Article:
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can anybody please give me a hand on this lemma on bipartite graph matching please?

Let $M_1$ and $M_2$ be two arbitrary matchings in a bipartite graph G with bipartition $\{P,Q\}$ (of its vertex set). Prove that there exist some matching M such that matches all vertices in P that are matched by $M_1$ and all vertices in Q that are matched by $M_2$.

I really don't know how to prove this lemma. I can draw some examples, and it is clearly true. But I can't think of how to prove it. I thought about taking union of two matchings, and then somehow take off some parts overlapping? Or should I think about augmenting path which has edges alternating between two matchings? Can anybody please give me a hand. Thank you so much.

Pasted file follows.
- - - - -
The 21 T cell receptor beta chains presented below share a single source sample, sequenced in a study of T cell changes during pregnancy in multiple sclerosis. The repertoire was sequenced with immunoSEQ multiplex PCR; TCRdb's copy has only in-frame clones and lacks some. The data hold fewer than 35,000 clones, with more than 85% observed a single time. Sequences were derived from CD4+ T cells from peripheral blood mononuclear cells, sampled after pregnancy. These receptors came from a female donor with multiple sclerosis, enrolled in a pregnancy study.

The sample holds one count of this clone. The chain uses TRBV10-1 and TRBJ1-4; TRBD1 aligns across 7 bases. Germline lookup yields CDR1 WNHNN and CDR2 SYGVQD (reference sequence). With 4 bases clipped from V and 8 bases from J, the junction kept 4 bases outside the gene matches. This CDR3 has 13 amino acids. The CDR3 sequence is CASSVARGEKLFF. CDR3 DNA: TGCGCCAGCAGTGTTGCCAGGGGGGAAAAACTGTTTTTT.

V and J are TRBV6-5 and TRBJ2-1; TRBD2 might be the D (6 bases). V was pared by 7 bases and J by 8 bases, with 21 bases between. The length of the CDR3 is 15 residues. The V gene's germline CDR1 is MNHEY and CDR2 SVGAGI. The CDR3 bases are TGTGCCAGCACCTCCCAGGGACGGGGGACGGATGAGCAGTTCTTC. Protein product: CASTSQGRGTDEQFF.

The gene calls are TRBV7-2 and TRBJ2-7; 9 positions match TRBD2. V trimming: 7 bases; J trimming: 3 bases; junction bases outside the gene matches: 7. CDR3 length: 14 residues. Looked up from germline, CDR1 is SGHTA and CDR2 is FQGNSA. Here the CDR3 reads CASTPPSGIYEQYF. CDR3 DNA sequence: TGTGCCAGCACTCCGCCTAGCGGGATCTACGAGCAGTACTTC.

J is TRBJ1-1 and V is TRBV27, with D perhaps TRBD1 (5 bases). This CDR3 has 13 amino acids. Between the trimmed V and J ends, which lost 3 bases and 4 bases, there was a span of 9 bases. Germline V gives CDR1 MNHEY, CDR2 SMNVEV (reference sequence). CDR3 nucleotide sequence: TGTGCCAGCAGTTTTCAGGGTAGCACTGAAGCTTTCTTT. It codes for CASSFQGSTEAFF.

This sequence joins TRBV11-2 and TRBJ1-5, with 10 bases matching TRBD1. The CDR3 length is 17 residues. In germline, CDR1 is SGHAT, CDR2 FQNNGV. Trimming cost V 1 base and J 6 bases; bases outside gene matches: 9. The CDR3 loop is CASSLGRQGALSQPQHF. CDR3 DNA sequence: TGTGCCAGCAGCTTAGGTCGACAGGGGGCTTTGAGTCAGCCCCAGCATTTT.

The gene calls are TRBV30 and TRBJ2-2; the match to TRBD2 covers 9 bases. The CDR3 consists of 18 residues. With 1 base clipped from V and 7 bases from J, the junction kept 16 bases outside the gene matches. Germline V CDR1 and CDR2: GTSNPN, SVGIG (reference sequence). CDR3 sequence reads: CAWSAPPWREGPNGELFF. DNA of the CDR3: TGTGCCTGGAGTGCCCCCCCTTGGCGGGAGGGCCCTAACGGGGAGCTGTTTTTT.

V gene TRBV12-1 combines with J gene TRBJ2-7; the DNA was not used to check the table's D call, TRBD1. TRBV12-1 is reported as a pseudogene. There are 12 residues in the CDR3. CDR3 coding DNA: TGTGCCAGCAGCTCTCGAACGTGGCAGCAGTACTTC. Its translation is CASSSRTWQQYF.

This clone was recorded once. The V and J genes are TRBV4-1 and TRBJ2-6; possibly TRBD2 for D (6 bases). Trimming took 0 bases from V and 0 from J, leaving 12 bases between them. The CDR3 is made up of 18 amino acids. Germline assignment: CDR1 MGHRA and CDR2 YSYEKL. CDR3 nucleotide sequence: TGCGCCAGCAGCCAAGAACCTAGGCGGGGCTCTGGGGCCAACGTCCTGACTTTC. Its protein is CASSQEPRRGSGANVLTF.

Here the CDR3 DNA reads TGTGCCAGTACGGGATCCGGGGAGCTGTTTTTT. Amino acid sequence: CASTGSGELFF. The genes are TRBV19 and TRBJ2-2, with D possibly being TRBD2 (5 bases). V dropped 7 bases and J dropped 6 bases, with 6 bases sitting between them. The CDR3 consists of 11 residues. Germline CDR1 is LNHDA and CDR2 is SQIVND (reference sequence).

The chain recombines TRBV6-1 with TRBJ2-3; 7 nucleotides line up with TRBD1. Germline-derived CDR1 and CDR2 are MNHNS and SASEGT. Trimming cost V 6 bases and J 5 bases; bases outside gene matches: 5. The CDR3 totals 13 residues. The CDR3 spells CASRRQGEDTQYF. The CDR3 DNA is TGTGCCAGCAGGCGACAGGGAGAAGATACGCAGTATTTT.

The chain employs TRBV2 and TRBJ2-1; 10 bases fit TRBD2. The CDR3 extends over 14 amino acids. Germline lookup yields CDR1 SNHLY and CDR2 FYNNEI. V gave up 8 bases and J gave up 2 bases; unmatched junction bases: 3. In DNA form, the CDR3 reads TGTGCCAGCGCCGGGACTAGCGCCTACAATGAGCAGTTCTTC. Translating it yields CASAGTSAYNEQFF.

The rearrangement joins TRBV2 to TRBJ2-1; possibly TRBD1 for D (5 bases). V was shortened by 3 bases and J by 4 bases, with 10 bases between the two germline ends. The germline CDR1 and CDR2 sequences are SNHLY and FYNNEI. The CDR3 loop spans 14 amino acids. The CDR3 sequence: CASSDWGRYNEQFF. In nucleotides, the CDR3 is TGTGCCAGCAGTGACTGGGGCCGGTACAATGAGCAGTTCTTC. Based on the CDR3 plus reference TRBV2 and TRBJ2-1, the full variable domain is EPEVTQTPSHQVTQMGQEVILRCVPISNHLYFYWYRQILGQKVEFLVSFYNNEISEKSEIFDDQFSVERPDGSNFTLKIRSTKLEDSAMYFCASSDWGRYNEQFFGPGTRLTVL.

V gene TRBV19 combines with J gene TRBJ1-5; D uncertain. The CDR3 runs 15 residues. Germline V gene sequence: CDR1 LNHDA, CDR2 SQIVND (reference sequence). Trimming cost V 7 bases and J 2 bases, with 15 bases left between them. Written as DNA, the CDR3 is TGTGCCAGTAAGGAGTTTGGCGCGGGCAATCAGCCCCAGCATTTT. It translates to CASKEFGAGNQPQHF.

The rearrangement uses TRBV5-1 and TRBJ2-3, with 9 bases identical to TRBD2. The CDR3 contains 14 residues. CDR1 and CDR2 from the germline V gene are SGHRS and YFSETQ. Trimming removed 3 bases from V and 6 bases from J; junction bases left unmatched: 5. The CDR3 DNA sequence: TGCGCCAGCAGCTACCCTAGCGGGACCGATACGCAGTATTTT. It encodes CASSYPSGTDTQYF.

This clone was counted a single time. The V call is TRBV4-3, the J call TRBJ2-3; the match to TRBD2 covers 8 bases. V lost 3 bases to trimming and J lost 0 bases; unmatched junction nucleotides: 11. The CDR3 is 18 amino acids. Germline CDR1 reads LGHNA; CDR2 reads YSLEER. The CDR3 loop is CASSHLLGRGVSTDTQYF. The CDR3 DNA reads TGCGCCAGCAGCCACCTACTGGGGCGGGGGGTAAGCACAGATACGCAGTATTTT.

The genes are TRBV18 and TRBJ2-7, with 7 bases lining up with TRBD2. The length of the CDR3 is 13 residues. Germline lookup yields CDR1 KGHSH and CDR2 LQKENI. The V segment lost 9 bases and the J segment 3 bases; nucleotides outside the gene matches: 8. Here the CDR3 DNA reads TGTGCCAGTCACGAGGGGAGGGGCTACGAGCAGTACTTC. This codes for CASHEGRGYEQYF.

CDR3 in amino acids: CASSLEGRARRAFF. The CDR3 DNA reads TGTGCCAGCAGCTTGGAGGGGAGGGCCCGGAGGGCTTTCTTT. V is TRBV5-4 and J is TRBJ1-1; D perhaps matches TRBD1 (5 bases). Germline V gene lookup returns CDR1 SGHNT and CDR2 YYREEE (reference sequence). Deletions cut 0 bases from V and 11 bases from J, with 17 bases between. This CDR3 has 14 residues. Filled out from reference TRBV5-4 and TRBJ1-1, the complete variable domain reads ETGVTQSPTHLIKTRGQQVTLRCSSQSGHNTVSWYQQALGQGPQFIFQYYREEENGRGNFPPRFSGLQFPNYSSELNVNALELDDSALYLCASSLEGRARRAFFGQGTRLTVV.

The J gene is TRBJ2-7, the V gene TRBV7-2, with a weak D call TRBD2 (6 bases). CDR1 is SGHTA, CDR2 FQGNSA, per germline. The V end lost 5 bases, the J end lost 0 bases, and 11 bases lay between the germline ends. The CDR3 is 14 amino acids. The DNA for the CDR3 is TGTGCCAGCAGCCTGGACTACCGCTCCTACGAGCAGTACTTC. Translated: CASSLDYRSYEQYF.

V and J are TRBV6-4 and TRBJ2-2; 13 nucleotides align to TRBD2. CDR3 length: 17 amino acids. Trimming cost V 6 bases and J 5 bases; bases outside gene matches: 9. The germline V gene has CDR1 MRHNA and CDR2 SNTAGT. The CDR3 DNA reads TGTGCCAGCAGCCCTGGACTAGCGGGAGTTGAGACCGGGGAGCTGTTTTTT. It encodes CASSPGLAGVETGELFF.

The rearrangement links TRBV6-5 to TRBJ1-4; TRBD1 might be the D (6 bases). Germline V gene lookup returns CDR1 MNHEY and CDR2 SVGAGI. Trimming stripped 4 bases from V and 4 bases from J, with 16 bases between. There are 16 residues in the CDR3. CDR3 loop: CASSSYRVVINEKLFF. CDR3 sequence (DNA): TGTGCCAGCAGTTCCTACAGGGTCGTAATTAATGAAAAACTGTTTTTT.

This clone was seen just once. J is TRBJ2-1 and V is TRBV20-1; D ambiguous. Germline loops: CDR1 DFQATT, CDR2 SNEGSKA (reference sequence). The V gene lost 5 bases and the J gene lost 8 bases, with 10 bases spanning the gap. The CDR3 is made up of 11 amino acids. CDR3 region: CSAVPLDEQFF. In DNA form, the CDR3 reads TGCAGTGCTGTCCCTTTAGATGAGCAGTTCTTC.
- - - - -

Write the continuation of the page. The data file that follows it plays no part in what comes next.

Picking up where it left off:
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Hint:

  • Color the edges of $M_1$ red and direct them from $P$ to $Q$.
  • Color the edges of $M_2$ blue and orient them from $Q$ to $P$.
  • Union $M_1 \cup M_2$ is a (possibly non-simple) graph that has vertices of a degree at most $2$, so it is a collection of directed paths and cycles.
  • For each connected component pick the color with which the path starts (for cycles it doesn't matter which you choose).

union of matchings

I hope this helps $\ddot\smile$

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